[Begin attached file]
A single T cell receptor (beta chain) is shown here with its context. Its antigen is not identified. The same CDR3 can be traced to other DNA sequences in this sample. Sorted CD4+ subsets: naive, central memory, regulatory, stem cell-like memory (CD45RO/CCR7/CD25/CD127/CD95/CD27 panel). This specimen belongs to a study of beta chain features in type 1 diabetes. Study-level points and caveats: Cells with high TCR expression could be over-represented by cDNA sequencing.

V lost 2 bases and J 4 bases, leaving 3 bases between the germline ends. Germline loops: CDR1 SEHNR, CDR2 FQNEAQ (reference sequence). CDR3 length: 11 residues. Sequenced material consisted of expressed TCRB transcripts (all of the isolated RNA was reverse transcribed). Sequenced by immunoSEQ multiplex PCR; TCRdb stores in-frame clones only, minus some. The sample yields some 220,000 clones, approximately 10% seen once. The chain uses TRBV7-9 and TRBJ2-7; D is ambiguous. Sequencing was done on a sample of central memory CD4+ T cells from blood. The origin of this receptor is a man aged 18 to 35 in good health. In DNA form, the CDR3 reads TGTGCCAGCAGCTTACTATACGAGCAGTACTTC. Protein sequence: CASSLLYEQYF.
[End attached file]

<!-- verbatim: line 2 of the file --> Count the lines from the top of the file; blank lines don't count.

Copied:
V lost 2 bases and J 4 bases, leaving 3 bases between the germline ends. Germline loops: CDR1 SEHNR, CDR2 FQNEAQ (reference sequence). CDR3 length: 11 residues. Sequenced material consisted of expressed TCRB transcripts (all of the isolated RNA was reverse transcribed). Sequenced by immunoSEQ multiplex PCR; TCRdb stores in-frame clones only, minus some. The sample yields some 220,000 clones, approximately 10% seen once. The chain uses TRBV7-9 and TRBJ2-7; D is ambiguous. Sequencing was done on a sample of central memory CD4+ T cells from blood. The origin of this receptor is a man aged 18 to 35 in good health. In DNA form, the CDR3 reads TGTGCCAGCAGCTTACTATACGAGCAGTACTTC. Protein sequence: CASSLLYEQYF.